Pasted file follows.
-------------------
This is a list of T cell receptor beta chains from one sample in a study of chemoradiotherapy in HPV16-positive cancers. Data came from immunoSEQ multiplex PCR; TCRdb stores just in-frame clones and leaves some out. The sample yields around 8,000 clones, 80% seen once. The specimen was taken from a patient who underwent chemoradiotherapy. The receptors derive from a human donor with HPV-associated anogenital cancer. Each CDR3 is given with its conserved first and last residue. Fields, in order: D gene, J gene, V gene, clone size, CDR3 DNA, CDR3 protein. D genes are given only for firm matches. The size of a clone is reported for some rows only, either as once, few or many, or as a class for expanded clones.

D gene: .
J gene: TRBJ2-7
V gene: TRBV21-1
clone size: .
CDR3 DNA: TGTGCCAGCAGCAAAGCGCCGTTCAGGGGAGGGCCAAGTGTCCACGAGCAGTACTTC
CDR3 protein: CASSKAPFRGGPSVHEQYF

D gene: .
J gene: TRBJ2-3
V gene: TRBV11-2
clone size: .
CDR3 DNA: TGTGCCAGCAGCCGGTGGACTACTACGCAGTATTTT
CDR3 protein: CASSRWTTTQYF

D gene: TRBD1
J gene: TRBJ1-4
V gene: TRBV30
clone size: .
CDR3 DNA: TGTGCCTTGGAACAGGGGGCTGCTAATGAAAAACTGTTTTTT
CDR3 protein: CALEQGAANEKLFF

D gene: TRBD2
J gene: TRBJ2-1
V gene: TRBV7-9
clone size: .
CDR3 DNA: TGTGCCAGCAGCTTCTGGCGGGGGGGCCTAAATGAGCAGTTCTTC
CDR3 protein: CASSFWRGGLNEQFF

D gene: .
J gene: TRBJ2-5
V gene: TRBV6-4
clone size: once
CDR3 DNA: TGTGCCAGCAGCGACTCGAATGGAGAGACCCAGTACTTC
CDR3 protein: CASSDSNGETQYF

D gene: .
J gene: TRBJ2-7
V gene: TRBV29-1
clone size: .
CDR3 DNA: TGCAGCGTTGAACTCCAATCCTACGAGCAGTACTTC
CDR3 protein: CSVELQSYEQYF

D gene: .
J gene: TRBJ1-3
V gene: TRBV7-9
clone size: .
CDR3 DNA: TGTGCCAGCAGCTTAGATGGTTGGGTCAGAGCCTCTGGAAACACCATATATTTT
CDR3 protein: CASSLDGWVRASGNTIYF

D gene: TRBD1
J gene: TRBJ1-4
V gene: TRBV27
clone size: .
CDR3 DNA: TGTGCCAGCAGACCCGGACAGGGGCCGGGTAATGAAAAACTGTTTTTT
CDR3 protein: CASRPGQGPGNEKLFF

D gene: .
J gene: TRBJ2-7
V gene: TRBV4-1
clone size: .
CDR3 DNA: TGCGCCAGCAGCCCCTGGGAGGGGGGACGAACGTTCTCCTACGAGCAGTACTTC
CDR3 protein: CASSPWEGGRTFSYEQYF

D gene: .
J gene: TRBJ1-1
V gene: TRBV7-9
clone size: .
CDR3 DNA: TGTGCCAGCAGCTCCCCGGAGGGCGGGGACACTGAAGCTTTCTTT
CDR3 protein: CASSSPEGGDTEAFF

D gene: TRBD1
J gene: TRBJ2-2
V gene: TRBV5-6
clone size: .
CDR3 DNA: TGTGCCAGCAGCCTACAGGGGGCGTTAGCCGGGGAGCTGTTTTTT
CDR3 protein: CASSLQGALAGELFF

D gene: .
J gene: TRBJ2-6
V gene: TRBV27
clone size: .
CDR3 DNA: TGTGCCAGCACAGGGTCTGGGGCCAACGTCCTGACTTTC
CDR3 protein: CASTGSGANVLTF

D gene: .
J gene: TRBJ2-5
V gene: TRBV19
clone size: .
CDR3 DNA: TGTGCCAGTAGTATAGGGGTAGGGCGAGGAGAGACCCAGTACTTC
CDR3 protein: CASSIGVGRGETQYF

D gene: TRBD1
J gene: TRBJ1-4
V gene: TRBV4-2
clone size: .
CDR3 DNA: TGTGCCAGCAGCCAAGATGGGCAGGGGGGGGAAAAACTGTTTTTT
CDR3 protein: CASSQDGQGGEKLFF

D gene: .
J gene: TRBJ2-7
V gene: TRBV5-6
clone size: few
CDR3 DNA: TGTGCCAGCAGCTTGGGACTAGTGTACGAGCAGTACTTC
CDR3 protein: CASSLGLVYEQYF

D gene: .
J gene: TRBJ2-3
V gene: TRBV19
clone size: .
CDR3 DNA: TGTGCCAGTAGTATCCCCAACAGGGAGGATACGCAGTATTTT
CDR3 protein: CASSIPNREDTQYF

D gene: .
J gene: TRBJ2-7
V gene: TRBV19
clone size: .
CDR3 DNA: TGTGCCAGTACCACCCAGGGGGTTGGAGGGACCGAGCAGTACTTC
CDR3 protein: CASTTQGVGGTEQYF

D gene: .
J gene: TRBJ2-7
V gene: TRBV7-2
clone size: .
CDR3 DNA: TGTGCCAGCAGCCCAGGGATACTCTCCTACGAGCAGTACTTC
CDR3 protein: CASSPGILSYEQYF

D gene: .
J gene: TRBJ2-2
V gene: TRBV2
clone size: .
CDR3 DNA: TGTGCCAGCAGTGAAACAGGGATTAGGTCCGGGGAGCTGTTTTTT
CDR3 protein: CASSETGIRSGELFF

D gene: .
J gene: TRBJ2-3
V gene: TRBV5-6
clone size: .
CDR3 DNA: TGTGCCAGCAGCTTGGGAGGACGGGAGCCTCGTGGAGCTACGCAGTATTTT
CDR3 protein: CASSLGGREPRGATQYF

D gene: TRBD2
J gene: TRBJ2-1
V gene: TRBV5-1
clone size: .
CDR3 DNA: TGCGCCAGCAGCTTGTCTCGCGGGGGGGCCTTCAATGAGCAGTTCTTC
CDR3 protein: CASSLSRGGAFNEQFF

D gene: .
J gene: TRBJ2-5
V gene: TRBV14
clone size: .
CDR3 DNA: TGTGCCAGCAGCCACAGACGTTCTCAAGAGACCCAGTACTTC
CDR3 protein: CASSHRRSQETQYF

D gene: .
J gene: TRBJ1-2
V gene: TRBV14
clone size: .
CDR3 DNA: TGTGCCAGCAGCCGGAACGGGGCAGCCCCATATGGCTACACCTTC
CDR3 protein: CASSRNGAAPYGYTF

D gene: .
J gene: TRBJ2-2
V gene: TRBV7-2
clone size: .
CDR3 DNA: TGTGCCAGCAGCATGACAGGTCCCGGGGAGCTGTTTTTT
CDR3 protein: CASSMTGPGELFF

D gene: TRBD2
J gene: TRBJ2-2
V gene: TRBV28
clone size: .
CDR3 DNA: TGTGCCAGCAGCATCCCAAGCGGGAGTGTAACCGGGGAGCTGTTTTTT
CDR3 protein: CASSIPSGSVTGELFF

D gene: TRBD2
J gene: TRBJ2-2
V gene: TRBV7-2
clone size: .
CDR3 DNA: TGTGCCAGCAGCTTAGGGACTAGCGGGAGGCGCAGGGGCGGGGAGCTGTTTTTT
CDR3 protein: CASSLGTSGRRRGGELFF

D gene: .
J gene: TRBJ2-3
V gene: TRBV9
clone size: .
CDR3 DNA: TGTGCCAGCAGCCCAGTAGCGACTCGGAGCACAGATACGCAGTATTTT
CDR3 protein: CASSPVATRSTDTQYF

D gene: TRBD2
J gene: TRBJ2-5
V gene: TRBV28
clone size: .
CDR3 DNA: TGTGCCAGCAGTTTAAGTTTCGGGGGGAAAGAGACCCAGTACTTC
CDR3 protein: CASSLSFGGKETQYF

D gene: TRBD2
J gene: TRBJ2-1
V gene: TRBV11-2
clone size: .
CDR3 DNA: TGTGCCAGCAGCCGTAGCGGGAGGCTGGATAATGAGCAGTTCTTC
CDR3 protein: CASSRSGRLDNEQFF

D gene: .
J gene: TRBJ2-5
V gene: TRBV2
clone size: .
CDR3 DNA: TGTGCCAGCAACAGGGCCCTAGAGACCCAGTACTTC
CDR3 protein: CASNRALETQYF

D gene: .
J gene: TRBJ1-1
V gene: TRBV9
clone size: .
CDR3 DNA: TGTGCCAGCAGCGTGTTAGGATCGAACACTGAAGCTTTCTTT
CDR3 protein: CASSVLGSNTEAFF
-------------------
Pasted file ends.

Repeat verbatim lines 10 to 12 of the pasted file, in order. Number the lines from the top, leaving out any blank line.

V gene: TRBV11-2
clone size: .
CDR3 DNA: TGTGCCAGCAGCCGGTGGACTACTACGCAGTATTTT